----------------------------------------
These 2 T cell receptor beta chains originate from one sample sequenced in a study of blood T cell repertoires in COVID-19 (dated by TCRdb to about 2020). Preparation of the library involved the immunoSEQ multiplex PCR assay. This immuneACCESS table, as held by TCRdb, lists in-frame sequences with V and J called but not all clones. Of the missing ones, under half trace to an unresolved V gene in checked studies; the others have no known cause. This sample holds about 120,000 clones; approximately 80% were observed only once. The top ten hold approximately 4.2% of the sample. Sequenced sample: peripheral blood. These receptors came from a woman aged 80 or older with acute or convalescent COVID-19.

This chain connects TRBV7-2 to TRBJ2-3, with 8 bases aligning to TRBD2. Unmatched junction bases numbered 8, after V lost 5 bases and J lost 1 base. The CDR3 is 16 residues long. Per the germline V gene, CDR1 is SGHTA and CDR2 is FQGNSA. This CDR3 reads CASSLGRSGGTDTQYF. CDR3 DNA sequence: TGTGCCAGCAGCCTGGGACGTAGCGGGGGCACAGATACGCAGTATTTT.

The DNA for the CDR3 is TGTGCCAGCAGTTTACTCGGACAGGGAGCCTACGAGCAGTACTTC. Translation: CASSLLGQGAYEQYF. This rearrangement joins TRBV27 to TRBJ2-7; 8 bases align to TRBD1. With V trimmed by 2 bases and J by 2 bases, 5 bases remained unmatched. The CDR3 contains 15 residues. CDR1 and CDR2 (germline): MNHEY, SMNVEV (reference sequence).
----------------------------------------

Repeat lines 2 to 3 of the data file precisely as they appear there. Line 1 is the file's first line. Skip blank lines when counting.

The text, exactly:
This chain connects TRBV7-2 to TRBJ2-3, with 8 bases aligning to TRBD2. Unmatched junction bases numbered 8, after V lost 5 bases and J lost 1 base. The CDR3 is 16 residues long. Per the germline V gene, CDR1 is SGHTA and CDR2 is FQGNSA. This CDR3 reads CASSLGRSGGTDTQYF. CDR3 DNA sequence: TGTGCCAGCAGCCTGGGACGTAGCGGGGGCACAGATACGCAGTATTTT.

The DNA for the CDR3 is TGTGCCAGCAGTTTACTCGGACAGGGAGCCTACGAGCAGTACTTC. Translation: CASSLLGQGAYEQYF. This rearrangement joins TRBV27 to TRBJ2-7; 8 bases align to TRBD1. With V trimmed by 2 bases and J by 2 bases, 5 bases remained unmatched. The CDR3 contains 15 residues. CDR1 and CDR2 (germline): MNHEY, SMNVEV (reference sequence).